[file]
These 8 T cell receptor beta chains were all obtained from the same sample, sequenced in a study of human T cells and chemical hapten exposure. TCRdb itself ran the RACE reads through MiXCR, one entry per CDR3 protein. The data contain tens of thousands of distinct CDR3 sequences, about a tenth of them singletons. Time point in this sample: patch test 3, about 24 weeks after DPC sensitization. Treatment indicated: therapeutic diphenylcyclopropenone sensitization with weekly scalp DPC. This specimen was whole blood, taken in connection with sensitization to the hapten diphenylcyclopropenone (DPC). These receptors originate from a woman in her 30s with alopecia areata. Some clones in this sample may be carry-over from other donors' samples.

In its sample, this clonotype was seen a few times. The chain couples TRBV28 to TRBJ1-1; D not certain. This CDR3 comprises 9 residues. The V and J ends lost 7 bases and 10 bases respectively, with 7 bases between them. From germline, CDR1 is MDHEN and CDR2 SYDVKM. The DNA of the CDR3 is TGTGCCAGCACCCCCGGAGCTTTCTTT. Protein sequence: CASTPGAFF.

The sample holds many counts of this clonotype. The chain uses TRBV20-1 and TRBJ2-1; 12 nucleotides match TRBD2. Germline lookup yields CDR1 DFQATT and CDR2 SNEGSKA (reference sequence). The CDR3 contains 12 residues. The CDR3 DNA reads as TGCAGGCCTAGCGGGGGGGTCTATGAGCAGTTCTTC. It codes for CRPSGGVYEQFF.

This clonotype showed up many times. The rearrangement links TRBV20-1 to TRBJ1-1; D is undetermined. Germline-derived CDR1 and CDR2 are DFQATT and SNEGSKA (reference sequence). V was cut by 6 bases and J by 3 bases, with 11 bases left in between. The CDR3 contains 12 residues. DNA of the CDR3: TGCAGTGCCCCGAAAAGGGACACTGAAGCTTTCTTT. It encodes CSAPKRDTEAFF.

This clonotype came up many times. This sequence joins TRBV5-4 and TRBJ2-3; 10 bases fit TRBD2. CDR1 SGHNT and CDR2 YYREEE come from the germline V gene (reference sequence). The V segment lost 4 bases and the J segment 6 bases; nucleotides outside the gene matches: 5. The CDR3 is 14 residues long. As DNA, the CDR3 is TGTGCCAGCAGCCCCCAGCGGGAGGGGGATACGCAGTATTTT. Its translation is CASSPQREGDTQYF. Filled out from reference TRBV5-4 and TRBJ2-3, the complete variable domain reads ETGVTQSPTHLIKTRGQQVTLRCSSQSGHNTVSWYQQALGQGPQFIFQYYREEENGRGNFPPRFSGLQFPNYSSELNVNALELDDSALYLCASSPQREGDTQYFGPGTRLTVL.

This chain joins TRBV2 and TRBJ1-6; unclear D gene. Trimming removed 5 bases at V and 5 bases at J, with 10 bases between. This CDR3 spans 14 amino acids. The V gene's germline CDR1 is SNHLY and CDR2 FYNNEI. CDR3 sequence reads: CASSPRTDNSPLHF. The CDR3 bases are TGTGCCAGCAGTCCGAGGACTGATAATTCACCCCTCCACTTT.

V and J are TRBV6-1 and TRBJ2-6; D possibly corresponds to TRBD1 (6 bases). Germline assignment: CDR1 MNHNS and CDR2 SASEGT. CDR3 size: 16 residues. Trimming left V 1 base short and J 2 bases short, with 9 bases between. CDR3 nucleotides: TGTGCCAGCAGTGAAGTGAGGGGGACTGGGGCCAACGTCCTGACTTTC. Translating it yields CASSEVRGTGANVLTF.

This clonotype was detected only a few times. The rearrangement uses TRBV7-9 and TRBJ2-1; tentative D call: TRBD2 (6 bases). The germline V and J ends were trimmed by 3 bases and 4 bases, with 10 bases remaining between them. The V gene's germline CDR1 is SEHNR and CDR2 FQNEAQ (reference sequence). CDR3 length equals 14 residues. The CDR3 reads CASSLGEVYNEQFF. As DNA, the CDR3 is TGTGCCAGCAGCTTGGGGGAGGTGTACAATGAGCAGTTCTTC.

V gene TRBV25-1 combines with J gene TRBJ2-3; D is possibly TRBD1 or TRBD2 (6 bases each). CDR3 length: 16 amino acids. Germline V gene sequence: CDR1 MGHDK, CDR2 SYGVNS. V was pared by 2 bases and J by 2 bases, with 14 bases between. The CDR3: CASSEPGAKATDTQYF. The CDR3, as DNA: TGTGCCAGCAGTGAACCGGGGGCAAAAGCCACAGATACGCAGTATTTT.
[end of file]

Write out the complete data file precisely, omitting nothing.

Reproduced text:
These 8 T cell receptor beta chains were all obtained from the same sample, sequenced in a study of human T cells and chemical hapten exposure. TCRdb itself ran the RACE reads through MiXCR, one entry per CDR3 protein. The data contain tens of thousands of distinct CDR3 sequences, about a tenth of them singletons. Time point in this sample: patch test 3, about 24 weeks after DPC sensitization. Treatment indicated: therapeutic diphenylcyclopropenone sensitization with weekly scalp DPC. This specimen was whole blood, taken in connection with sensitization to the hapten diphenylcyclopropenone (DPC). These receptors originate from a woman in her 30s with alopecia areata. Some clones in this sample may be carry-over from other donors' samples.

In its sample, this clonotype was seen a few times. The chain couples TRBV28 to TRBJ1-1; D not certain. This CDR3 comprises 9 residues. The V and J ends lost 7 bases and 10 bases respectively, with 7 bases between them. From germline, CDR1 is MDHEN and CDR2 SYDVKM. The DNA of the CDR3 is TGTGCCAGCACCCCCGGAGCTTTCTTT. Protein sequence: CASTPGAFF.

The sample holds many counts of this clonotype. The chain uses TRBV20-1 and TRBJ2-1; 12 nucleotides match TRBD2. Germline lookup yields CDR1 DFQATT and CDR2 SNEGSKA (reference sequence). The CDR3 contains 12 residues. The CDR3 DNA reads as TGCAGGCCTAGCGGGGGGGTCTATGAGCAGTTCTTC. It codes for CRPSGGVYEQFF.

This clonotype showed up many times. The rearrangement links TRBV20-1 to TRBJ1-1; D is undetermined. Germline-derived CDR1 and CDR2 are DFQATT and SNEGSKA (reference sequence). V was cut by 6 bases and J by 3 bases, with 11 bases left in between. The CDR3 contains 12 residues. DNA of the CDR3: TGCAGTGCCCCGAAAAGGGACACTGAAGCTTTCTTT. It encodes CSAPKRDTEAFF.

This clonotype came up many times. This sequence joins TRBV5-4 and TRBJ2-3; 10 bases fit TRBD2. CDR1 SGHNT and CDR2 YYREEE come from the germline V gene (reference sequence). The V segment lost 4 bases and the J segment 6 bases; nucleotides outside the gene matches: 5. The CDR3 is 14 residues long. As DNA, the CDR3 is TGTGCCAGCAGCCCCCAGCGGGAGGGGGATACGCAGTATTTT. Its translation is CASSPQREGDTQYF. Filled out from reference TRBV5-4 and TRBJ2-3, the complete variable domain reads ETGVTQSPTHLIKTRGQQVTLRCSSQSGHNTVSWYQQALGQGPQFIFQYYREEENGRGNFPPRFSGLQFPNYSSELNVNALELDDSALYLCASSPQREGDTQYFGPGTRLTVL.

This chain joins TRBV2 and TRBJ1-6; unclear D gene. Trimming removed 5 bases at V and 5 bases at J, with 10 bases between. This CDR3 spans 14 amino acids. The V gene's germline CDR1 is SNHLY and CDR2 FYNNEI. CDR3 sequence reads: CASSPRTDNSPLHF. The CDR3 bases are TGTGCCAGCAGTCCGAGGACTGATAATTCACCCCTCCACTTT.

V and J are TRBV6-1 and TRBJ2-6; D possibly corresponds to TRBD1 (6 bases). Germline assignment: CDR1 MNHNS and CDR2 SASEGT. CDR3 size: 16 residues. Trimming left V 1 base short and J 2 bases short, with 9 bases between. CDR3 nucleotides: TGTGCCAGCAGTGAAGTGAGGGGGACTGGGGCCAACGTCCTGACTTTC. Translating it yields CASSEVRGTGANVLTF.

This clonotype was detected only a few times. The rearrangement uses TRBV7-9 and TRBJ2-1; tentative D call: TRBD2 (6 bases). The germline V and J ends were trimmed by 3 bases and 4 bases, with 10 bases remaining between them. The V gene's germline CDR1 is SEHNR and CDR2 FQNEAQ (reference sequence). CDR3 length equals 14 residues. The CDR3 reads CASSLGEVYNEQFF. As DNA, the CDR3 is TGTGCCAGCAGCTTGGGGGAGGTGTACAATGAGCAGTTCTTC.

V gene TRBV25-1 combines with J gene TRBJ2-3; D is possibly TRBD1 or TRBD2 (6 bases each). CDR3 length: 16 amino acids. Germline V gene sequence: CDR1 MGHDK, CDR2 SYGVNS. V was pared by 2 bases and J by 2 bases, with 14 bases between. The CDR3: CASSEPGAKATDTQYF. The CDR3, as DNA: TGTGCCAGCAGTGAACCGGGGGCAAAAGCCACAGATACGCAGTATTTT.